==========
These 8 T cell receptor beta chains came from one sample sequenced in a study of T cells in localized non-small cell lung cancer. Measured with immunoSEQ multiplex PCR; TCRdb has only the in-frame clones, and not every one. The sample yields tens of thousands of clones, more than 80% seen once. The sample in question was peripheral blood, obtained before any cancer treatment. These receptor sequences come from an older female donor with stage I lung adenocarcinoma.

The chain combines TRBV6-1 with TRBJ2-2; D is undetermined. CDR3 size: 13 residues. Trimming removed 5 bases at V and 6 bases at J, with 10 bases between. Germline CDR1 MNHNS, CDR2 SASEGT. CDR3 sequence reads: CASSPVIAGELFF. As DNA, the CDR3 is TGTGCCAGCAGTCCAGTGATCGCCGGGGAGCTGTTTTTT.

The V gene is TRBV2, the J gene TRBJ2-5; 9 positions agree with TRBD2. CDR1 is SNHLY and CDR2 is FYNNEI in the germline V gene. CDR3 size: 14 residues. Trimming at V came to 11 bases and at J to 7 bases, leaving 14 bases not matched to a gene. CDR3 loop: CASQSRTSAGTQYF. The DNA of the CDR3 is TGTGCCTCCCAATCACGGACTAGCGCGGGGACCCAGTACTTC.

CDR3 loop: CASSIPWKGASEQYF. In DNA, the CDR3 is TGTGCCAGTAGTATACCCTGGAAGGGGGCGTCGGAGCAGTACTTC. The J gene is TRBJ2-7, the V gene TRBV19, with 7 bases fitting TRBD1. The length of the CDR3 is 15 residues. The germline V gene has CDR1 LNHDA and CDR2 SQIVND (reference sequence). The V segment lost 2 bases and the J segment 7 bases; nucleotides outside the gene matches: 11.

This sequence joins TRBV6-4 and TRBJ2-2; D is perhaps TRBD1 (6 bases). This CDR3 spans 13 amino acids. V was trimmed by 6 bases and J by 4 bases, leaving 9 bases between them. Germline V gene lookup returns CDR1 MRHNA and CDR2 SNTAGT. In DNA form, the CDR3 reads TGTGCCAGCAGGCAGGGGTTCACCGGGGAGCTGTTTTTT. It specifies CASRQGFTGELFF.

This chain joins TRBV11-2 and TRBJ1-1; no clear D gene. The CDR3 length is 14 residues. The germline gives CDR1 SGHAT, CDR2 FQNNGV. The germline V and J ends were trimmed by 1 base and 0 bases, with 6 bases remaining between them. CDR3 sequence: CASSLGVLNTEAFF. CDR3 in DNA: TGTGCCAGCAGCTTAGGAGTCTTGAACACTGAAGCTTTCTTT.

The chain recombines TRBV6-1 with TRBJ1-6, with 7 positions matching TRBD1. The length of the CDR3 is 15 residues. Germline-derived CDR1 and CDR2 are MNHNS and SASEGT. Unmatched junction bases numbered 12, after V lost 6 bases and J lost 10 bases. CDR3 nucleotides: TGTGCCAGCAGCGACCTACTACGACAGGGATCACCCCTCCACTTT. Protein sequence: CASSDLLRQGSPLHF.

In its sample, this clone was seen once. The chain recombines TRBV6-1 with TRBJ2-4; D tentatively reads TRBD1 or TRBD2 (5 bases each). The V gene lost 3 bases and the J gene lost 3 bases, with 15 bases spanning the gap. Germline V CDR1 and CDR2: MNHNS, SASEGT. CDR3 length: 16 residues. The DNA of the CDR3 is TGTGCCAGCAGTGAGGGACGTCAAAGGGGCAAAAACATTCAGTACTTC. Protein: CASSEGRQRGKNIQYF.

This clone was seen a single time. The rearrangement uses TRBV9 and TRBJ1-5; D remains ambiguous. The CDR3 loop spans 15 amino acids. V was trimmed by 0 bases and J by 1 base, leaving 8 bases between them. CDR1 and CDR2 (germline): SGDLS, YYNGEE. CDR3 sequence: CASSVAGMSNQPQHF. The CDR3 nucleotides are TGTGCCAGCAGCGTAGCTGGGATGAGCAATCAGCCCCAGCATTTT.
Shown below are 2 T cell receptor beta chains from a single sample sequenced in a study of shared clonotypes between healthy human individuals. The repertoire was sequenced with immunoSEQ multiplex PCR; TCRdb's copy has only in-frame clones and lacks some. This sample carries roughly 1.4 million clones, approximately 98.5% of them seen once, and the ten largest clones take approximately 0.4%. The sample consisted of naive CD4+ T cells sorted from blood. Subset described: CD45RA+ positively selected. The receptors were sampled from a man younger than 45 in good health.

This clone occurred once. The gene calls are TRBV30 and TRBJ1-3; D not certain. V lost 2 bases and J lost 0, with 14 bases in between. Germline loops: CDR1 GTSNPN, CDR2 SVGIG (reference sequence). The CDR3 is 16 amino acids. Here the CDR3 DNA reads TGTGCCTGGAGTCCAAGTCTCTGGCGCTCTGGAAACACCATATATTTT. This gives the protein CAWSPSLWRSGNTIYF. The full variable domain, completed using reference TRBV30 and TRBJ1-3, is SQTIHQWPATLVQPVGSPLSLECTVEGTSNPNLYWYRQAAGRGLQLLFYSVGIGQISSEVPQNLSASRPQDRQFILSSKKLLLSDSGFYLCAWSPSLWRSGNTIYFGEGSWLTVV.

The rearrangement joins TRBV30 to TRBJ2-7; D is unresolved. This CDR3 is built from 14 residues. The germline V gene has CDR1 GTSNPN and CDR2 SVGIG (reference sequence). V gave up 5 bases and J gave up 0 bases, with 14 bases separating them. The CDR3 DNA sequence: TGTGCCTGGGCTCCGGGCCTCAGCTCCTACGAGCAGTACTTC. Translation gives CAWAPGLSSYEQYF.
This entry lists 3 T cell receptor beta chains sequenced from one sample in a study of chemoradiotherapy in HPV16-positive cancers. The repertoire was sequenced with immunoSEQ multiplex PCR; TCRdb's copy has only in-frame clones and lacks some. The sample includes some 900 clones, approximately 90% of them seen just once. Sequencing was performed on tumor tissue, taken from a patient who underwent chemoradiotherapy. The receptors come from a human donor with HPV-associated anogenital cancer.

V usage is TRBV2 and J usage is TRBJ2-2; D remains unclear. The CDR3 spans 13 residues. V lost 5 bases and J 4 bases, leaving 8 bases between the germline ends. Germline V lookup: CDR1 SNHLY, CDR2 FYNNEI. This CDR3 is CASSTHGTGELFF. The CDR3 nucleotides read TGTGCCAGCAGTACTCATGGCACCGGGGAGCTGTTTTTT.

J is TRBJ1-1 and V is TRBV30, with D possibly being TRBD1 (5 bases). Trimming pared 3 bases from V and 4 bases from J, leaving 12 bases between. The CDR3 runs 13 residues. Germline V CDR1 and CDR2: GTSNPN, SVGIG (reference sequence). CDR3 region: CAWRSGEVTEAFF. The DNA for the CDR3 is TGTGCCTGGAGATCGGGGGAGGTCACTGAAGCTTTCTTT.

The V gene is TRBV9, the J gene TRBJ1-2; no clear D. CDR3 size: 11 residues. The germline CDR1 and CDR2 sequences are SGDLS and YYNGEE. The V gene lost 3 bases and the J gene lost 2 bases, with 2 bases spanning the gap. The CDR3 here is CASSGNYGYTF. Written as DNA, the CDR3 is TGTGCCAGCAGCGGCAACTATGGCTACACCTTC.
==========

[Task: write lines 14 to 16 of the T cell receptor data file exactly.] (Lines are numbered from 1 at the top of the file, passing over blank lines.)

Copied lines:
V usage is TRBV2 and J usage is TRBJ2-2; D remains unclear. The CDR3 spans 13 residues. V lost 5 bases and J 4 bases, leaving 8 bases between the germline ends. Germline V lookup: CDR1 SNHLY, CDR2 FYNNEI. This CDR3 is CASSTHGTGELFF. The CDR3 nucleotides read TGTGCCAGCAGTACTCATGGCACCGGGGAGCTGTTTTTT.

J is TRBJ1-1 and V is TRBV30, with D possibly being TRBD1 (5 bases). Trimming pared 3 bases from V and 4 bases from J, leaving 12 bases between. The CDR3 runs 13 residues. Germline V CDR1 and CDR2: GTSNPN, SVGIG (reference sequence). CDR3 region: CAWRSGEVTEAFF. The DNA for the CDR3 is TGTGCCTGGAGATCGGGGGAGGTCACTGAAGCTTTCTTT.

The V gene is TRBV9, the J gene TRBJ1-2; no clear D. CDR3 size: 11 residues. The germline CDR1 and CDR2 sequences are SGDLS and YYNGEE. The V gene lost 3 bases and the J gene lost 2 bases, with 2 bases spanning the gap. The CDR3 here is CASSGNYGYTF. Written as DNA, the CDR3 is TGTGCCAGCAGCGGCAACTATGGCTACACCTTC.